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St Augustine’s Shuts Emergency Ward and New Admissions as Three Patients Die of Covid-19


Durban’s biggest private hospital took extraordinary measures to shut down its emergency ward and ban new admissions after the deaths there of three patients from Covid-19 in 72 hours.

The measures came shortly after KwaZulu-Natal premier Sihle Zikalala announced during a media conference in Durban on Friday afternoon that the provincial government was in consultation with the private hospital to consider shutting after 11 health-care workers tested positive for Covid-19.

In a statement on Friday, Dr Richard Friedland, CEO of the Netcare Group, said the hospital had taken a decision to close its emergency unit and test all staff who might have come into contact with the patients.

“Two of the patients were first admitted to the hospital on March 9 and 13 respectively, and the third patient on March 14. These patients did not have a history of recent international travel or known contact with a person who was Covid-19 positive, nor did they present with any symptoms of Covid-19 when they were screened on admission,” said Friedland.

The dead patients included a 46-year-old teacher from Isipingo who died on Tuesday and an 81-year-old  Bluff woman who died on Thursday.

The hospital has since embarked on a rigorous screening process and said they were contacting patients’ relatives.

“The hospital is in the process of explaining the situation to patients who are being cared for in the hospital and contacting their relatives to explain the situation and the measures being taken,” the hospital said.

Zikalala said the hospital was working with the national and provincial departments of health to contain the spread of the infection.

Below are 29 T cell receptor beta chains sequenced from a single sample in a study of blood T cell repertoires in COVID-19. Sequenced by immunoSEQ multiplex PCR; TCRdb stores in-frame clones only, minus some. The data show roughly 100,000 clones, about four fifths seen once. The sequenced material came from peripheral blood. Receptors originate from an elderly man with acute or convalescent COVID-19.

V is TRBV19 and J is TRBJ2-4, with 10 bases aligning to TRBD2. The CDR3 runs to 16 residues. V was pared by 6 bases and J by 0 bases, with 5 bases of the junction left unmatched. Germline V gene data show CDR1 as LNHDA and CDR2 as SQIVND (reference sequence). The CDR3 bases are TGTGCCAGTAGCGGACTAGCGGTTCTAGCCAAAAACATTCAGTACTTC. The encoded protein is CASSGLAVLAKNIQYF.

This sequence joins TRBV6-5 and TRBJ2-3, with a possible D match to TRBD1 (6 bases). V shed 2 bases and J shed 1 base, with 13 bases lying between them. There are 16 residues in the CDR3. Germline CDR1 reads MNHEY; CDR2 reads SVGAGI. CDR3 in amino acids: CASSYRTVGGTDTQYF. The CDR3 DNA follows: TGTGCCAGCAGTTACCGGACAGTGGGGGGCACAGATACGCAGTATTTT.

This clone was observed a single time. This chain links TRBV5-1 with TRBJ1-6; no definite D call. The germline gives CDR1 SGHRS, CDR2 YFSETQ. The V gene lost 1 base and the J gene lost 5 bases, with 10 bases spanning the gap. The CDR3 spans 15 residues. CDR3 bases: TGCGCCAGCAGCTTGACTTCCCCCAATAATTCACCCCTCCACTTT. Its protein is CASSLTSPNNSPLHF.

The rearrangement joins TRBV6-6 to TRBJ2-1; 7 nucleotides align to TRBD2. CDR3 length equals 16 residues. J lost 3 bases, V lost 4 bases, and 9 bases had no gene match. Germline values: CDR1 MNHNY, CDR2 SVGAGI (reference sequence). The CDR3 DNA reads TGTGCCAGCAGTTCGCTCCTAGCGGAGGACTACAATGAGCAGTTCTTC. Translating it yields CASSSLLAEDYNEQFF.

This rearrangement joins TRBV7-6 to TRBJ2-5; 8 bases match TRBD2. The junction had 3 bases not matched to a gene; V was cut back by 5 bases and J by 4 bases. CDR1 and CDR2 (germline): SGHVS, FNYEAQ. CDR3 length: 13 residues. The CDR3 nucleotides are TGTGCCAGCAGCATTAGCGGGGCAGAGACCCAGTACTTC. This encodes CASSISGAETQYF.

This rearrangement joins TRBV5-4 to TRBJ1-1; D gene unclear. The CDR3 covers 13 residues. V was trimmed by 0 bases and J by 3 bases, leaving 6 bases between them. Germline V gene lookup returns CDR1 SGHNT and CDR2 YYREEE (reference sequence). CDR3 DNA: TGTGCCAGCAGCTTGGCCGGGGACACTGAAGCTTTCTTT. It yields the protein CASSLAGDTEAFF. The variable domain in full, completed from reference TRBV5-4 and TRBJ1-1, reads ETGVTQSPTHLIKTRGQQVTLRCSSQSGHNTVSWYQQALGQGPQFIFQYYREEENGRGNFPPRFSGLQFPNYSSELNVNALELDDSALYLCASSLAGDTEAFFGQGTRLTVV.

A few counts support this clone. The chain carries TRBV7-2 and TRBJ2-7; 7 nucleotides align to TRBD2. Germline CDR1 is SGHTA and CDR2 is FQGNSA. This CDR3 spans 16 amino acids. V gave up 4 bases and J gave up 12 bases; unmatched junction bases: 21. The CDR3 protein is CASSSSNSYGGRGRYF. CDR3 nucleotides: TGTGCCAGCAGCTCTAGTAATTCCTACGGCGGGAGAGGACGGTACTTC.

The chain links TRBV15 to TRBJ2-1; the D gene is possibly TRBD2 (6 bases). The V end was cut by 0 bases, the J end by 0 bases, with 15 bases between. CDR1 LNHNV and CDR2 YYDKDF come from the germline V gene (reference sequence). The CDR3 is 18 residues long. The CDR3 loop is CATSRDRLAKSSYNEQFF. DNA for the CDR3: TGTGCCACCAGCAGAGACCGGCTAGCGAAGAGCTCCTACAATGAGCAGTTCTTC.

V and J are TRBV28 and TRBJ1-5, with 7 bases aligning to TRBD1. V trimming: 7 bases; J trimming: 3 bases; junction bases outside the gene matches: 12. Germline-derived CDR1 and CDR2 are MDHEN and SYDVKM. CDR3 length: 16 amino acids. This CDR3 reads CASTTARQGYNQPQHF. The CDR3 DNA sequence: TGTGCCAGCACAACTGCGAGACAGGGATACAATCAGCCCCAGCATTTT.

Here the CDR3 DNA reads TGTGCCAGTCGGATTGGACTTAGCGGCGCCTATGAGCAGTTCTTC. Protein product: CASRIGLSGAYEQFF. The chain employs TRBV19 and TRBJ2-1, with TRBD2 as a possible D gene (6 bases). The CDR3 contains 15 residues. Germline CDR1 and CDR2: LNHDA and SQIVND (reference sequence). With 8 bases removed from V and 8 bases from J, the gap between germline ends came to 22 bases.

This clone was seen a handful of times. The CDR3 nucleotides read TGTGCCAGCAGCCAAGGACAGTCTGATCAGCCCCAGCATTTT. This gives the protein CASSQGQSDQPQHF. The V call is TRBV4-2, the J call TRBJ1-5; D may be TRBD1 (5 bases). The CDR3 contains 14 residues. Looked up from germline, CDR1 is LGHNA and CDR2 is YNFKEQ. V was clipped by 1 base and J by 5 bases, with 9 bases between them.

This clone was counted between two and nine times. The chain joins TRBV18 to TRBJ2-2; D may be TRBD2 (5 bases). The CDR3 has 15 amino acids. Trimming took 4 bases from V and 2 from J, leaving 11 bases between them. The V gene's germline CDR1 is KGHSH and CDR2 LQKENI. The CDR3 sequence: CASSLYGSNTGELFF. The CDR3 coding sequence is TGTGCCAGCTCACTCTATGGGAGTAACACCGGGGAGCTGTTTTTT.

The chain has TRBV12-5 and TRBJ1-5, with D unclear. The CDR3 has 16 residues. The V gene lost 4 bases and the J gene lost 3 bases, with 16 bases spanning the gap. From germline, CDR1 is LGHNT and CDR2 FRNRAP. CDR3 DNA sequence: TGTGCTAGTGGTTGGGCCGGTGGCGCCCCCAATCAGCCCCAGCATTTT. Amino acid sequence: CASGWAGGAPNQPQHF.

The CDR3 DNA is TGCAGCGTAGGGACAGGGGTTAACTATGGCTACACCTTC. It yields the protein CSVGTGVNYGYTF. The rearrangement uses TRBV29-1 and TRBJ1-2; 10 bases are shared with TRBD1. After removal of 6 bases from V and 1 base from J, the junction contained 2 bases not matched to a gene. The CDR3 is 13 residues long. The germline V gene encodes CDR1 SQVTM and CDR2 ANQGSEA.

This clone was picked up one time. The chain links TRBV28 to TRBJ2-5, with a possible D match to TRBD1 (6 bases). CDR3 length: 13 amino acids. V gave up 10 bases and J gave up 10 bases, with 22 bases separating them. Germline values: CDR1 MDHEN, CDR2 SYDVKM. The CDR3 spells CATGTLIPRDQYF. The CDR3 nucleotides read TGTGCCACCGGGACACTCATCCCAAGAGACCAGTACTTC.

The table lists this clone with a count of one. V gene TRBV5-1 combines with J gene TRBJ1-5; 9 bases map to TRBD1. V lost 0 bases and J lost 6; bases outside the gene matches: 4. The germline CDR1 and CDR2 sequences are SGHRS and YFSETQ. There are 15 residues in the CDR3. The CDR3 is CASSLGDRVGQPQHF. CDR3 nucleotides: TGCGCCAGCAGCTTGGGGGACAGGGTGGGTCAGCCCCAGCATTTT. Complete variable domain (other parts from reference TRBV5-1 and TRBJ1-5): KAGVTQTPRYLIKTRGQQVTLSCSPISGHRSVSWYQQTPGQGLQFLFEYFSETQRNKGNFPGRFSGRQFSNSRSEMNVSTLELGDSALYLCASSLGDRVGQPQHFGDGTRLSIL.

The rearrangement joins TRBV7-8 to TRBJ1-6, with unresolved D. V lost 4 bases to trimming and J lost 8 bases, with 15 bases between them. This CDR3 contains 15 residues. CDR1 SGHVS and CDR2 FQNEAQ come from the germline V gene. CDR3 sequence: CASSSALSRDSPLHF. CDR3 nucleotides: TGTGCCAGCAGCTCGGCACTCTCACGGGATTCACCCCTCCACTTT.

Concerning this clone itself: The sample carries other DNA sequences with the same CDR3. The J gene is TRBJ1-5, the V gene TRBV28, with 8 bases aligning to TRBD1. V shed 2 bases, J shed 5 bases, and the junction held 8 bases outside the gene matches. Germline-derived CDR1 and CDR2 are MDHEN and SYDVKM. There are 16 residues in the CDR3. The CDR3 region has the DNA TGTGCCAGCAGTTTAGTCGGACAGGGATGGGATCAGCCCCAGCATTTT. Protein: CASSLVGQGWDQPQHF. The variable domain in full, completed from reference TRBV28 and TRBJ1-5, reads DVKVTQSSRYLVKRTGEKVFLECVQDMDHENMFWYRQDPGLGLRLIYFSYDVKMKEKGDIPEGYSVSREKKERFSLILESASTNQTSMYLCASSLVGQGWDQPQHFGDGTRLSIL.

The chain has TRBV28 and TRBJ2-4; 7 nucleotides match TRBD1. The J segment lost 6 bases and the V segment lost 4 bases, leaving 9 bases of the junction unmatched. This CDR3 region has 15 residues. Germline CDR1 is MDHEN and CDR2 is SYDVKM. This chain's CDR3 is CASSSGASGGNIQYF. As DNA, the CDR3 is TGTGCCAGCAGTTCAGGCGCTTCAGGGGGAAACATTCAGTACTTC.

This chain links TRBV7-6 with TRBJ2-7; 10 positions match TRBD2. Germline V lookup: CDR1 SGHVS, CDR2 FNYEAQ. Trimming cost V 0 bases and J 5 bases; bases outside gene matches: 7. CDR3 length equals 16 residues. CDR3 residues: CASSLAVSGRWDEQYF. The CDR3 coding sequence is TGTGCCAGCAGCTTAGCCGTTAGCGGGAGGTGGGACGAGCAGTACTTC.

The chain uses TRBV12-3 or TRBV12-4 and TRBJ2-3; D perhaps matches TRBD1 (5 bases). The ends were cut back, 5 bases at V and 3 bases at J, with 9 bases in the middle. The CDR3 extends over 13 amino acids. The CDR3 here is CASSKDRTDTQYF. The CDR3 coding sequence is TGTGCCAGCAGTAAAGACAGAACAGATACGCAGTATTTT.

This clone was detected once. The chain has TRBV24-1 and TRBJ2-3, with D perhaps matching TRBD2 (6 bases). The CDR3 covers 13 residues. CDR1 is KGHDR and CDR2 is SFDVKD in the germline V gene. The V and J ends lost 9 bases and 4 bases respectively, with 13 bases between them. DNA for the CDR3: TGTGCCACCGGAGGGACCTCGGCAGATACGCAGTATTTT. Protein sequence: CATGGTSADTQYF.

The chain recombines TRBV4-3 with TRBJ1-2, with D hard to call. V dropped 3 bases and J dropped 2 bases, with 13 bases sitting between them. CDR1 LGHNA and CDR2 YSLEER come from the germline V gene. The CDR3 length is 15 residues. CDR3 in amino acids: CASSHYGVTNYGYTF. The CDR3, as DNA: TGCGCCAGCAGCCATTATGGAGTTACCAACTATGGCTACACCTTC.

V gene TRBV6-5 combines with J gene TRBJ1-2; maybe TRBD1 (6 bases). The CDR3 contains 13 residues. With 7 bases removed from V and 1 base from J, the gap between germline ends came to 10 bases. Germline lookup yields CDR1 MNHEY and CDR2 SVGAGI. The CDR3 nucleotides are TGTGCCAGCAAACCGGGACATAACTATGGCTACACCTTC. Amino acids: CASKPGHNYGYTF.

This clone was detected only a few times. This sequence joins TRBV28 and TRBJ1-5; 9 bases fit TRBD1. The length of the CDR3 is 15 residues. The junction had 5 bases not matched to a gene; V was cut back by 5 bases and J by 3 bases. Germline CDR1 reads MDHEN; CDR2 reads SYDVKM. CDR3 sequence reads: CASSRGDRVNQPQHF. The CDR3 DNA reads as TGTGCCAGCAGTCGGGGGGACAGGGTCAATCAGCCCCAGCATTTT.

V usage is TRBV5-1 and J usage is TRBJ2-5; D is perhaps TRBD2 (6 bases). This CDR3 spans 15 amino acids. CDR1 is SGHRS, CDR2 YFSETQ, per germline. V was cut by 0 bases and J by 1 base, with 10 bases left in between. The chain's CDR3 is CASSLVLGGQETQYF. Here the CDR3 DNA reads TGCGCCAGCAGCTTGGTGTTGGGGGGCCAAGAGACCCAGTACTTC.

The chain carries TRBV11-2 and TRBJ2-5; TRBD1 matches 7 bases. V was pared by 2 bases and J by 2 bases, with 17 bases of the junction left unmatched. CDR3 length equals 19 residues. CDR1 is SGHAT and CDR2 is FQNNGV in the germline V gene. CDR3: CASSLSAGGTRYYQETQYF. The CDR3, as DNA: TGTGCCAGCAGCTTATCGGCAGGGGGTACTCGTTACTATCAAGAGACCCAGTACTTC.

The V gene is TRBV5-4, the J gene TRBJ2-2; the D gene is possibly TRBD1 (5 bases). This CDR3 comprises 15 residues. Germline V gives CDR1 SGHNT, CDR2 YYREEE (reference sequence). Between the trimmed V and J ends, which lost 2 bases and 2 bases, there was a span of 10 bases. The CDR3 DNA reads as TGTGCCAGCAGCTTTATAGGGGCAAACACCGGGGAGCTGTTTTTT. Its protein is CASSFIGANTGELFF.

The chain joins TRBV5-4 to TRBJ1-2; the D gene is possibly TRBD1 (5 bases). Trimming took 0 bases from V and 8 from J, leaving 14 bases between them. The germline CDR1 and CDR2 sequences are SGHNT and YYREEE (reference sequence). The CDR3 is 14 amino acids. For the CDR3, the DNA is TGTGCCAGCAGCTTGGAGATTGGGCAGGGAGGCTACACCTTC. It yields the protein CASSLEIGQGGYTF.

Zikalala — accompanied by health MEC Nomagugu Simeleane-Zulu — said the hospital had treated a 45-year-old Umlazi teacher and an 81-year-old woman who had contracted the virus and died on Tuesday and Thursday respectively.

“Out of 20 health workers from this hospital who have been screened, 11 have tested positive. There is a strong possibility that we may shut down the entire hospital.”

He cautioned against the naming of people and their relatives affected with Covid-19, which he said would lead to stigmatisation.

He said health-care workers in the province would begin the process of door-to-door home testing for the virus in Umlazi, south of Durban, on Saturday, as government intensifies its efforts to “flatten the curve” of infection.

“We want to assure the community of Umlazi that they are not alone. We will also deploy tracer teams to various parts of the township.

Meanwhile Simelane-Zulu painted a grim picture for the province when she revealed that there were now confirmed cases in every district.

“Initially it was only in eThekwini, but now all the districts have confirmed cases,” she said.

Friedland said the hospital had set up a dedicated 24-hour information and support service which is being communicated to the families.

On-site and telephonic support services for all employees to use “during this time of heightened concern” had also been established.

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